- Portuguese OpCo indicates legal battle over auction rules is ongoing.
Vodafone Portugal (VfP) filed an application to take part in the country’s upcoming 5G‑enabling spectrum rights sale, after previously signalling considerable discontent over the terms of the auction.
According to Reuters, VfP, as well as incumbent rivals MEO (owned by Altice Portugal) and NOS, submitted applications by the deadline of 27 November 2020. Local news outlet Observador said Dense Air Portugal also registered interest, although it is not clear whether Nowo, the Portuguese cable company owned by MÁSMÓVIL, still intends to take part.
Portugal plans to auction rights in the 700MHz, 900MHz, 1800MHz, 2.1GHz, 2.6GHz, and 3.6GHz spectrum bands in January–February 2021, with a total reserve price of €237.9m (£215m), after the process was halted owing to the COVID‑19 pandemic.
VfP had threatened to sit out the 5G auction if regulator Autoridade Nacional de Comunicações (ANACOM) did not change the proposed auction rules (Vodafonewatch, #190–#191). The OpCo also warned that it was reconsidering plans for a pan‑European research and development centre in the country. Its main complaint is that it believes the regulator is not only insisting on introducing a new player but also giving the new entrant overly favourable terms in the auction (Vodafonewatch, #189).
ANACOM has subsequently made some adjustments, including dropping its proposed 25% discount for new entrants, and introducing more flexible payment terms for winning bidders — with an option to defer payment by up to five years.
However, it still looks set to reserve a swathe of spectrum in the 900MHz and 1800MHz bands for new players and grant them nationwide roaming access for a period of ten years (albeit with coverage obligations of 25% after three years and 50% within six years, reaching speeds of at least 30Mbps, across the country).The regulator also confirmed coverage obligations for new entrants acquiring spectrum in the 700MHz band, with a requirement to reach 25% coverage of major road and rail routes by the end of 2025.
VfP and its two existing rivals have so far filed various precautionary measures and injunctions in a Lisbon court against the terms of the auction, and sent complaints to the European Commission. They are also said to have stepped up legal action over the 15‑year licence held by “neutral host” wireless network player Dense Air Portugal in the 3.4GHz–3.8GHz range since 2010 (Vodafonewatch, #181 and #184).
A report from the Lusa news agency indicated that the European Union’s (EU) Directorate‑General for Communications Networks, Content and Technology had in October 2020 requested clarification from ANACOM about the rules relating to new entrants and national roaming requirements, and, “in particular… would like to know how you justify the scope of the domestic roaming obligation in terms of its duration and possible extension in the light of the principle of proportionality”.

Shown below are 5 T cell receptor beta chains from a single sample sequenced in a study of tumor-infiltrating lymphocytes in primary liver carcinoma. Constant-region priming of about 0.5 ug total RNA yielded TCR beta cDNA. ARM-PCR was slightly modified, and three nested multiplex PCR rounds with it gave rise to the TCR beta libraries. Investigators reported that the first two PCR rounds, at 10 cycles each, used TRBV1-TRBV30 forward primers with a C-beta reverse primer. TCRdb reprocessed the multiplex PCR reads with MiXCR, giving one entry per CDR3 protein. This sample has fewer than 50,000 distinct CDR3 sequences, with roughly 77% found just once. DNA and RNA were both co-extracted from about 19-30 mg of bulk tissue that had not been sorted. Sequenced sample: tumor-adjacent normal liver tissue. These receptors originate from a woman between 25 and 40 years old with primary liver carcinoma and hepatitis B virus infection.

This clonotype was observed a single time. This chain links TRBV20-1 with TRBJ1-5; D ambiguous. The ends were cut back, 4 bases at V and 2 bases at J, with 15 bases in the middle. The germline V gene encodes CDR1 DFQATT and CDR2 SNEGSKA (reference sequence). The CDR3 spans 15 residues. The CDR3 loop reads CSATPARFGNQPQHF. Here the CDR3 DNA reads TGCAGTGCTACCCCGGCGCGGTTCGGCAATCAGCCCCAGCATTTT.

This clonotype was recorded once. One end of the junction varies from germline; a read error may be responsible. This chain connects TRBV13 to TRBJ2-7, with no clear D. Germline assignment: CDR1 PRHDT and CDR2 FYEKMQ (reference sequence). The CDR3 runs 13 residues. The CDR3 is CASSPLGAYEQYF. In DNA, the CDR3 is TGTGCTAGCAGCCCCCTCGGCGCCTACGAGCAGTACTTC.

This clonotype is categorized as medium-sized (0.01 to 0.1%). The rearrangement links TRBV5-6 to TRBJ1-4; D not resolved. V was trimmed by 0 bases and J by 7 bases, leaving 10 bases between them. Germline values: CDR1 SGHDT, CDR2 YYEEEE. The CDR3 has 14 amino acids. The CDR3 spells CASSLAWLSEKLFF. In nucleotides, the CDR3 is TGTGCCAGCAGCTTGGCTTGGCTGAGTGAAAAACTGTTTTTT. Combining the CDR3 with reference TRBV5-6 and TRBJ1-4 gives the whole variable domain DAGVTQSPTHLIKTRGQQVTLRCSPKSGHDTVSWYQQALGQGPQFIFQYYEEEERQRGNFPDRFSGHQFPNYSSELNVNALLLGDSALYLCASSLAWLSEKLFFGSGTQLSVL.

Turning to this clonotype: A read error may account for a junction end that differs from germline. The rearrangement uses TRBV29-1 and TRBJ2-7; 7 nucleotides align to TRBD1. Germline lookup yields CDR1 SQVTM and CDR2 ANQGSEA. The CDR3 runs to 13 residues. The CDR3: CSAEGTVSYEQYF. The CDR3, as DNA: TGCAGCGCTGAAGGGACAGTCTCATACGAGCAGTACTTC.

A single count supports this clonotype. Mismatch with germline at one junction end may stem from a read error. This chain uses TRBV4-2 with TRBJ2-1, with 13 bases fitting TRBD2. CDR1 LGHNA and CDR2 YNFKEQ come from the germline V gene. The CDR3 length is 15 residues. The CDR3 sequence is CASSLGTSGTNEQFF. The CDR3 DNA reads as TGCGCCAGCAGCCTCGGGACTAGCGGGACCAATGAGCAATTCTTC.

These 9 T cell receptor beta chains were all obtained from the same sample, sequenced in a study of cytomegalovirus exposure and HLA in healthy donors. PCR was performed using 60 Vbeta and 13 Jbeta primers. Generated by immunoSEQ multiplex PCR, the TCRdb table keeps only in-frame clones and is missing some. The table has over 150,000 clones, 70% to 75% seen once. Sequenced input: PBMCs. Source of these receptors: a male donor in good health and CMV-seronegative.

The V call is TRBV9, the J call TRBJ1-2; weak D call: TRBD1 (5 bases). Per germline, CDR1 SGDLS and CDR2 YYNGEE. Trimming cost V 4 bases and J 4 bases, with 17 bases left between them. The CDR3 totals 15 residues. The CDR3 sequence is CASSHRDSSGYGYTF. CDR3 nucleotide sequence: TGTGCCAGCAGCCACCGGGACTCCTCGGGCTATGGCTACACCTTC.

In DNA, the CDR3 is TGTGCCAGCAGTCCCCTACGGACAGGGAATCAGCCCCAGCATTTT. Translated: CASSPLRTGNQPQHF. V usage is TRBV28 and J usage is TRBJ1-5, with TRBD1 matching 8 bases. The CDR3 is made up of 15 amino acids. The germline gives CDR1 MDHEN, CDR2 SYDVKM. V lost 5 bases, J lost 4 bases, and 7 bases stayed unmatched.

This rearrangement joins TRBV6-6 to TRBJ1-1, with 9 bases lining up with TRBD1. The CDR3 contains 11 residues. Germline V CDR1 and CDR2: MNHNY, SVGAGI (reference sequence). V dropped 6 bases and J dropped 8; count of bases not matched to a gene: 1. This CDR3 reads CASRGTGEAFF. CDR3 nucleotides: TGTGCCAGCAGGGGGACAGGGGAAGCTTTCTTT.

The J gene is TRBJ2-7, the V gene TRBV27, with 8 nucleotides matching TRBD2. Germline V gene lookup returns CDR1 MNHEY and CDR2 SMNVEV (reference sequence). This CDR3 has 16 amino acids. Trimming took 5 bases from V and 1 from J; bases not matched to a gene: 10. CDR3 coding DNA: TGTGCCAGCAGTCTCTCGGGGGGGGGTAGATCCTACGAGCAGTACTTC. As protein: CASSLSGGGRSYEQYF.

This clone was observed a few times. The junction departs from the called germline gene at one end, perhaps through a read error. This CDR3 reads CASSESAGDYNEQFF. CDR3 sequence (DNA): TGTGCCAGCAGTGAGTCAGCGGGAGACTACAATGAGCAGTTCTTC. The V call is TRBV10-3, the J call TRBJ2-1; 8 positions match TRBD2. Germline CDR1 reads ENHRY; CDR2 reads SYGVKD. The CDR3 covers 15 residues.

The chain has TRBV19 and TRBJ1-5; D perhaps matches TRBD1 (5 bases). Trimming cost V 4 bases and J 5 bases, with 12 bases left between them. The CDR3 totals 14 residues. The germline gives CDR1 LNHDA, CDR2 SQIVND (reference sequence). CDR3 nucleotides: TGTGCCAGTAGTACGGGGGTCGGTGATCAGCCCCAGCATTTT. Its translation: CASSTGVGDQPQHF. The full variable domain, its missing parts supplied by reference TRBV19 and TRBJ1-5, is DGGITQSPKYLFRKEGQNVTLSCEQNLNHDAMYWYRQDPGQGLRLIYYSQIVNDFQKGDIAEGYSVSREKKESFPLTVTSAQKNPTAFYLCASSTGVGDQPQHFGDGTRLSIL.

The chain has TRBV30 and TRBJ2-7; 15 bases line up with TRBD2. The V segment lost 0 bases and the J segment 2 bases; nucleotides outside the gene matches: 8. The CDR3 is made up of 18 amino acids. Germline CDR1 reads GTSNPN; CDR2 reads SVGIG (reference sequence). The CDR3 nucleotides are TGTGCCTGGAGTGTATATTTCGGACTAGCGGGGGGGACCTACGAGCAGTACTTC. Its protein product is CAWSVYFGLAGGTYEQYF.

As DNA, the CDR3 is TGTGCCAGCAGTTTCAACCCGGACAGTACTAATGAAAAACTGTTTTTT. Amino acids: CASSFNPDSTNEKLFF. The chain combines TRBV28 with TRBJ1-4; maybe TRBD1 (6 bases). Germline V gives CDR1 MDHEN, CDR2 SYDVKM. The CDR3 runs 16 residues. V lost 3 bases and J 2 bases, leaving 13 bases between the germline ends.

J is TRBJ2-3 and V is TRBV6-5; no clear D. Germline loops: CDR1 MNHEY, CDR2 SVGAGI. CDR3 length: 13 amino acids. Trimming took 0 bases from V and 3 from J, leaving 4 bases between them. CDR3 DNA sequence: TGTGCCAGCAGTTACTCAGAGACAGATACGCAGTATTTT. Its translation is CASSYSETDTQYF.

According to Reuters, the three established mobile network operators (MNO) have indicated that the submission of applications does not necessarily mean they will ultimately take part in the auction. A VfP spokesperson told the news agency that “we maintain the hope that some of the lawsuits can still be decided in time”.
The Associação Portuguesa para o Desenvolvimento das Comunicações (Portuguese Association for the Development of Communications), Comunicação e Electrónica (National Portuguese ICT Cluster/TICE.PT), business association COTEC Portugal, and Pólo das Tecnologias de Informação have all expressed concern about the controversy raging over the 5G auction rules and potential impact on future 5G investments.
VfP recently struck a “nationwide” network‑sharing deal with NOS. The two operators signed a Letter of Intent to pool their mobile network infrastructure resources in February 2020, as a way to “develop a sustainable investment model” (Vodafonewatch, #183 and #191).
Creating a smoke screen?
ANACOM further upset the three MNOs by accusing them of increasing prices while reducing the quality of their services. NOS told Jornal Economico that the regulator was trying to create a “false narrative” to distract attention from the 5G auction dispute.
The regulator said the MNOs had increased the price of basic triple‑play bundles — which “already compare unfavourably with the international average … higher than the EU average [by] between 2% and 12.7%” — for fixed and mobile services by 3.3% between October and November 2020, and reduced download speeds from 100Mbps to 30Mbps.
In an interview with Jornal de Negócios during November 2020, Mário Vaz, Chief Executive of VfP, lamented how the telecoms sector is being “criticised every day by the regulator”, and accused the President of ANACOM, João Cadete de Matos, of making “populist” speeches.